A few years ago, Charles Best, the founder and CEO at DonorsChoose.org realized that his offices were suffering from a bit more than poor ambiance. The crowdfunding platform, which lets public school teachers post requests for classroom projects, supplies, or trips that need charitable contributions, was operating out of a space that he calls "industrial, if we’re being charitable" in New York. It was cramped, divided, and frequented by "furry friends"—his preferred term for the resident rodent population.
"More importantly colleagues could not really interact with each other across the room," he told a crowd gathered at the company’s newly designed HQ, during the Fast Company Innovation Festival this week. "There were physical as well as figurative walls between the teams. I think it would be fair to say that we had a strong culture despite our office, not a strong culture as reflected by our work environment."
Their first new location debuted in January 2014. A second one was unveiled in mid-2016 in San Francisco. Both were designed by Eight Inc., the firm that created the first Apple Store, which agreed to work pro bono. Best calls the result a "half-start-up, half-schoolhouse" vibe. There’s a digital big screen that acts like a stock ticker to track real time successes built into a long wall filled with hand-drawn thank you notes from kids. Rooms are divided by faux walls that resemble pass-through cubbies to create a communal vibe with ample personal space (and extra storage space). Hopscotch grids dot the halls. The place has lots of amazing chalkboard art.
Together, the aesthetic covers just about every type of constituent that might visit this home base, be it employees, donors, or even kids and teachers themselves. It’s chic but not posh; much of the goods and services that they ultimately used were donated. DonorsChoose solicits from individuals but also major foundations, so they wanted a place that was refined enough to not get scoffed at when they asked for seven figures without making people think they were "throwing donor money at a fancy office."
The space accomplishes both, as you can see in the slide show above. It had two unexpected payoffs. The first was drawing some employees who previously chose to work form home back into the office. The second: Once everyone was all together and energized by their space, they began having unexpected moments of inspiration.
One of Best’s personal favorites, goes like this. "About a year and a half ago, our chief financial officer had read a book called Drunk Tank Pink by a professor at NYU who had pointed out that people are more likely to donate to hurricane relief if the hurricane has the same first letter as their own name," he says.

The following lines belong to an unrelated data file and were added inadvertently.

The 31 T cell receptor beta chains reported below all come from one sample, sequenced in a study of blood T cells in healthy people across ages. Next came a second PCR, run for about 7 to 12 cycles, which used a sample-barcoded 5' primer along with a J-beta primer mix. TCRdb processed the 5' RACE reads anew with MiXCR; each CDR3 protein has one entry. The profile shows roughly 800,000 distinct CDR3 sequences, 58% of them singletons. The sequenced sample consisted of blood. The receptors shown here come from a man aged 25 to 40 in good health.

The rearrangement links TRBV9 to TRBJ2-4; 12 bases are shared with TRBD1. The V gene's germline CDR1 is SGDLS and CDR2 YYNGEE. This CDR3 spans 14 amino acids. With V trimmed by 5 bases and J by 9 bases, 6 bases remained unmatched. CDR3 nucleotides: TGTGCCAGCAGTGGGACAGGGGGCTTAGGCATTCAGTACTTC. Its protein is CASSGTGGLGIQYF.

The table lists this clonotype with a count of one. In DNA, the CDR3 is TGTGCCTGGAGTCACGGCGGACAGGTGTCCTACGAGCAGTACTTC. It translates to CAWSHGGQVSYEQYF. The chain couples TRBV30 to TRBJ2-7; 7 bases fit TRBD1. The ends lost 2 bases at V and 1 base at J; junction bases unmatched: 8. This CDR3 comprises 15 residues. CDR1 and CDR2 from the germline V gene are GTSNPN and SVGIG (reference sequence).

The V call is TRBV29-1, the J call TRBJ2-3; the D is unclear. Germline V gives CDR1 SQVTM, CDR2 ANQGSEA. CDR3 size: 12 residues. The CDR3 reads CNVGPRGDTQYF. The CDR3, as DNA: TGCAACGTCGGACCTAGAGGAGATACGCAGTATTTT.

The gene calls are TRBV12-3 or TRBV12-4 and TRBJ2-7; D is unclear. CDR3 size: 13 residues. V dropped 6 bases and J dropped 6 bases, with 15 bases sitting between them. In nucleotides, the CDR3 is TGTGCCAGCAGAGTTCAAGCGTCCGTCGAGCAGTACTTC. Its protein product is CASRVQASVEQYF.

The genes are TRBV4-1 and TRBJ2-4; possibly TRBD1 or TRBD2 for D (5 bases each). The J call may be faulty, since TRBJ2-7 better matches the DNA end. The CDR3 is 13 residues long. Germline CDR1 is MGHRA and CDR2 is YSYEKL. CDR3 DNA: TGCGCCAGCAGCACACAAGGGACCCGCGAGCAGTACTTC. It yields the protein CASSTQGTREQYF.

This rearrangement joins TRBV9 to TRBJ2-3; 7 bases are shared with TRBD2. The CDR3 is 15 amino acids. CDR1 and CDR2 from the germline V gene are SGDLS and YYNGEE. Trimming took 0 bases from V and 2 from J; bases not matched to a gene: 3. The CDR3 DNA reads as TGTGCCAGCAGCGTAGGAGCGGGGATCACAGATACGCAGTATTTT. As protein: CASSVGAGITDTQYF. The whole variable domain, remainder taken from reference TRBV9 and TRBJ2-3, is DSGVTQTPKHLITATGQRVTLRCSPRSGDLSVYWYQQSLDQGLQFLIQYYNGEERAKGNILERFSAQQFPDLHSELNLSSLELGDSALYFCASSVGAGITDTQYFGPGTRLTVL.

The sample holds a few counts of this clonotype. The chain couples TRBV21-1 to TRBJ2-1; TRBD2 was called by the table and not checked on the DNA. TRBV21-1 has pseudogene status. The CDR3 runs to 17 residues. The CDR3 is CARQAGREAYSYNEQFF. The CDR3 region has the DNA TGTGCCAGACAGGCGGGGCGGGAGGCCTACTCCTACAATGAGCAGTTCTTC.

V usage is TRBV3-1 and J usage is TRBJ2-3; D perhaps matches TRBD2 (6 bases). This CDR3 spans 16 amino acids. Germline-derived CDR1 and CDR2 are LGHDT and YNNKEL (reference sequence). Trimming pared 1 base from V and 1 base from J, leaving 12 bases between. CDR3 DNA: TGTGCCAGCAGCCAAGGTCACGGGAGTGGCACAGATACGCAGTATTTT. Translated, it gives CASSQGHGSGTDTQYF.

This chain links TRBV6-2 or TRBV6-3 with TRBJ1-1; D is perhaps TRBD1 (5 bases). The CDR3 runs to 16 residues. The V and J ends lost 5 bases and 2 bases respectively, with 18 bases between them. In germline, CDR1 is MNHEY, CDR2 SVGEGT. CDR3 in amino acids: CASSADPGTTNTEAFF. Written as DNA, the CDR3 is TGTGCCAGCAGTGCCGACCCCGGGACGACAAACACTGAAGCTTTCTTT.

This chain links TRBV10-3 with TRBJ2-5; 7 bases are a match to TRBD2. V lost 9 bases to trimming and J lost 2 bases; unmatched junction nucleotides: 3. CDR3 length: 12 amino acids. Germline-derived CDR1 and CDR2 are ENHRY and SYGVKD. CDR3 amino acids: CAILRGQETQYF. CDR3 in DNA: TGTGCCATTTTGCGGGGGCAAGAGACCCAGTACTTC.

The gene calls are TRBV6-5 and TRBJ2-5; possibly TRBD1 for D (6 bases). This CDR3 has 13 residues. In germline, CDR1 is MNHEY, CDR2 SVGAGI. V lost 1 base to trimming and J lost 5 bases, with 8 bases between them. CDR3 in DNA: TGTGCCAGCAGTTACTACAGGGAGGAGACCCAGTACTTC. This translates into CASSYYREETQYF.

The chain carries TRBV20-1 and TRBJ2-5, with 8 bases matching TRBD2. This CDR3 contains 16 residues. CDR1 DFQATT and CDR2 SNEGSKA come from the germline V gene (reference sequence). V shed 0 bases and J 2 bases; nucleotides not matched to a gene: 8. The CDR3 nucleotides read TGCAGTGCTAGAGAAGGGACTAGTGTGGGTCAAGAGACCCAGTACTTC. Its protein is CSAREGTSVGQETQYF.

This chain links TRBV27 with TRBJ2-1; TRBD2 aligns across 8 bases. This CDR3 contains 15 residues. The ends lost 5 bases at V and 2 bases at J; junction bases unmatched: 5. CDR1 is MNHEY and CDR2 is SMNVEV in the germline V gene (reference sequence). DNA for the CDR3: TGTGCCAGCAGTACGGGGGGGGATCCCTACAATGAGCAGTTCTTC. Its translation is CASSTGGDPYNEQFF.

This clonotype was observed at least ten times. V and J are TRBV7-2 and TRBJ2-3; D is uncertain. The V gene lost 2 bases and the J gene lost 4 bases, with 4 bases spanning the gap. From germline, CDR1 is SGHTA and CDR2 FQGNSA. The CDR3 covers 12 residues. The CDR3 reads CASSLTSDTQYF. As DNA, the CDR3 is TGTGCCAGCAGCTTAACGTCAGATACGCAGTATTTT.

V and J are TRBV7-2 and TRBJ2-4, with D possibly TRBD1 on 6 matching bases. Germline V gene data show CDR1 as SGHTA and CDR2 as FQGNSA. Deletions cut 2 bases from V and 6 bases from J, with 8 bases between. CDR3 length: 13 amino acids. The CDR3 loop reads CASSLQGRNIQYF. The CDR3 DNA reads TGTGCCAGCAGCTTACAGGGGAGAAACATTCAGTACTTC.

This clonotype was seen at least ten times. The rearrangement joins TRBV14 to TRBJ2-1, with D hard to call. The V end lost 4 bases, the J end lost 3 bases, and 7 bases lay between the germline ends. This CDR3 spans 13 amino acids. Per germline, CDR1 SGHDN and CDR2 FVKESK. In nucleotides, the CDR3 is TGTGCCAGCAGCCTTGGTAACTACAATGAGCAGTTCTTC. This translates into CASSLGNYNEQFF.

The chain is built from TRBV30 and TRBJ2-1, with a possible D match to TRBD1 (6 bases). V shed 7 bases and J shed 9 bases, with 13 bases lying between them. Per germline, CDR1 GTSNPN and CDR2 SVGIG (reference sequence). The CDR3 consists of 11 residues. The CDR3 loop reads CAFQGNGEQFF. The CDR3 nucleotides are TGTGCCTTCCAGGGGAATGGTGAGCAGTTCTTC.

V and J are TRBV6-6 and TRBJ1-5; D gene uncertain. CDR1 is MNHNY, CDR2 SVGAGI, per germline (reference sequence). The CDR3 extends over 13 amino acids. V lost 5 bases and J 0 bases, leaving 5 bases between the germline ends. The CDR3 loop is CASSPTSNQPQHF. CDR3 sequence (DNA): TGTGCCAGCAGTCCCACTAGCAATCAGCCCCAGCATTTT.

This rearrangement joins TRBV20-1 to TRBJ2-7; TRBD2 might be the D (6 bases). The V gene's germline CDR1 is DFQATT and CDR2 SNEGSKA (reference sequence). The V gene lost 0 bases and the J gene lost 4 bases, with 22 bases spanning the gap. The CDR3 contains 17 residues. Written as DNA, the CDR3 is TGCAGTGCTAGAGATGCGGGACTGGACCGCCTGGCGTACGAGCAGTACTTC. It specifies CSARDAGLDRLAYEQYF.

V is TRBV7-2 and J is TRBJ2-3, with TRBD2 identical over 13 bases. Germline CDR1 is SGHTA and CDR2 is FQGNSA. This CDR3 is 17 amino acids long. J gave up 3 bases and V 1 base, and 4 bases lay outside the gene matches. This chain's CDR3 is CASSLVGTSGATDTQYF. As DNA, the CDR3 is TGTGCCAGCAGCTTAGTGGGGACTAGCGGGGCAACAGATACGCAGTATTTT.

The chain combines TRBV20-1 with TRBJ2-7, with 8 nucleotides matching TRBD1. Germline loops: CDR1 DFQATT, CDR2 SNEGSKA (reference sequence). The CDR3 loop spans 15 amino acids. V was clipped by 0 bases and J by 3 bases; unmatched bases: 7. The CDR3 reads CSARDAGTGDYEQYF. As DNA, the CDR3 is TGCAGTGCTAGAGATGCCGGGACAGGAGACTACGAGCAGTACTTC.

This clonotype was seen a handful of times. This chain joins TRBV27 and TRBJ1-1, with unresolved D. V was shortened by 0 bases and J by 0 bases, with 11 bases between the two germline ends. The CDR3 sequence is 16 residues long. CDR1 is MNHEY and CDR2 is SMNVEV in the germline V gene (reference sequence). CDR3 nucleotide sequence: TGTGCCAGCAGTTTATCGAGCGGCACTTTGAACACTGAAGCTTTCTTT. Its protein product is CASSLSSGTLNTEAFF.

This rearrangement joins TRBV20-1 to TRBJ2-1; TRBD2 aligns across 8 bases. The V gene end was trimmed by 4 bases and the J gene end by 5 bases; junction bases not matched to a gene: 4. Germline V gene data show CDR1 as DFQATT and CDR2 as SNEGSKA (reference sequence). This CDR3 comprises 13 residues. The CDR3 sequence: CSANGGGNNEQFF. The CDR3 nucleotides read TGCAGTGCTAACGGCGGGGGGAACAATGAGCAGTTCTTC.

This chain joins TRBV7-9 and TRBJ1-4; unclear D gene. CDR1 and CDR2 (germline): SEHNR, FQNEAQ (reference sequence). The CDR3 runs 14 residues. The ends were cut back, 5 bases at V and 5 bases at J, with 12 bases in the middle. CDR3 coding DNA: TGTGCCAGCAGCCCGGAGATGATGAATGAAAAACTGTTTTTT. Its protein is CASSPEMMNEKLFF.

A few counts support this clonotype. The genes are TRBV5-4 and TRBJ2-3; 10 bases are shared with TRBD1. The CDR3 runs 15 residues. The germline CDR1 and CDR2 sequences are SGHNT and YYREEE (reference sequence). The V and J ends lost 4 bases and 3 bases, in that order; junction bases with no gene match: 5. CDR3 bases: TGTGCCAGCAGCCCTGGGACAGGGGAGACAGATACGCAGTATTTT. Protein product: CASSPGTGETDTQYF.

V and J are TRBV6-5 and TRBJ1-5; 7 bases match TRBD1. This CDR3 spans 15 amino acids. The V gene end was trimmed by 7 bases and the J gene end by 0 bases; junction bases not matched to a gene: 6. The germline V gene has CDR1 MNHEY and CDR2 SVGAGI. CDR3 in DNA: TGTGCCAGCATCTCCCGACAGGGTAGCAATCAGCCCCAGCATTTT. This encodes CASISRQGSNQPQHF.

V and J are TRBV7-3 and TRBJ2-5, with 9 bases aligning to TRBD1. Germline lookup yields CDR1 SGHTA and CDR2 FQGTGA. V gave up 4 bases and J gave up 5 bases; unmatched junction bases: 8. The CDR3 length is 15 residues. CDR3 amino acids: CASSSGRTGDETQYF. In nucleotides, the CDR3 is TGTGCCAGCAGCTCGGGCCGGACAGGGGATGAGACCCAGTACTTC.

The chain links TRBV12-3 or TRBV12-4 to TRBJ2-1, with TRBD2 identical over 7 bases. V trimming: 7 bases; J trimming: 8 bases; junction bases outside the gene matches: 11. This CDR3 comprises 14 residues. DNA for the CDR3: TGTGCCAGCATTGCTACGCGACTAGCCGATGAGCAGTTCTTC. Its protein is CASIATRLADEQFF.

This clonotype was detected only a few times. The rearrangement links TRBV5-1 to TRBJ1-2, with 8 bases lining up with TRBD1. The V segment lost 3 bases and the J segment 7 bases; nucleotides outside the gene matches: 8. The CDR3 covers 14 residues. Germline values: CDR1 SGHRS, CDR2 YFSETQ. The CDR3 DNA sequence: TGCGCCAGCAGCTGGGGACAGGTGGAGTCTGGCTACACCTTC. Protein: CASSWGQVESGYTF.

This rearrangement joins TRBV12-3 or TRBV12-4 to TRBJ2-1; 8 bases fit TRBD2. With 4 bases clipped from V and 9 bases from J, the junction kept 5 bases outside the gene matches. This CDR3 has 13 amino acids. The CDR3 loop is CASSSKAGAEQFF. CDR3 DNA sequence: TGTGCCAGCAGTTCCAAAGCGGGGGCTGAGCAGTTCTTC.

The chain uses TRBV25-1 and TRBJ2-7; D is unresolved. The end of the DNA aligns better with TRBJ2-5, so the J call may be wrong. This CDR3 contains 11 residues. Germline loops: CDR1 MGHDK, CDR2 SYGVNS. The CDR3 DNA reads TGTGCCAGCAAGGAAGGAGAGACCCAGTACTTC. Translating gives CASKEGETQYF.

"In fact, the effect was so pronounced that he concluded that the U.S. meteorological survey has left half a billion dollars of hurricane relief giving on the table by not optimizing the names of hurricanes to have common first letters when the hurricane is going to be really severe."
The CFO was telling all that to someone on their tech team one day when Best and some other colleagues' ears pricked up. "It wasn’t a brainstorming session about marketing or how to reach donors. It was just an overheard conversation."
That oddity led the group to wonder what might happen if they began matching specific classroom project notices by the same method. Sure, they had hundreds of thousands of teacher’s names, but they also had a couple million donor names in their database. So they sent out a solicitation, trying to make sure the name of the teacher and name of the donor matched.
The technique has been one of their most successful fundraising tactics ever. "Even if that teacher is five states away and her project is for a subject area that is not an area of passion for you, you are even more likely to donate to that project just by nature of the teacher sharing your name than if you were given a hyper-targeted, super-algorithmic recommendation," Best says.
In other words, that new floor plan is totally worth it. The group expects to deliver more than $100 million in support to teachers in mostly high-poverty areas this school year.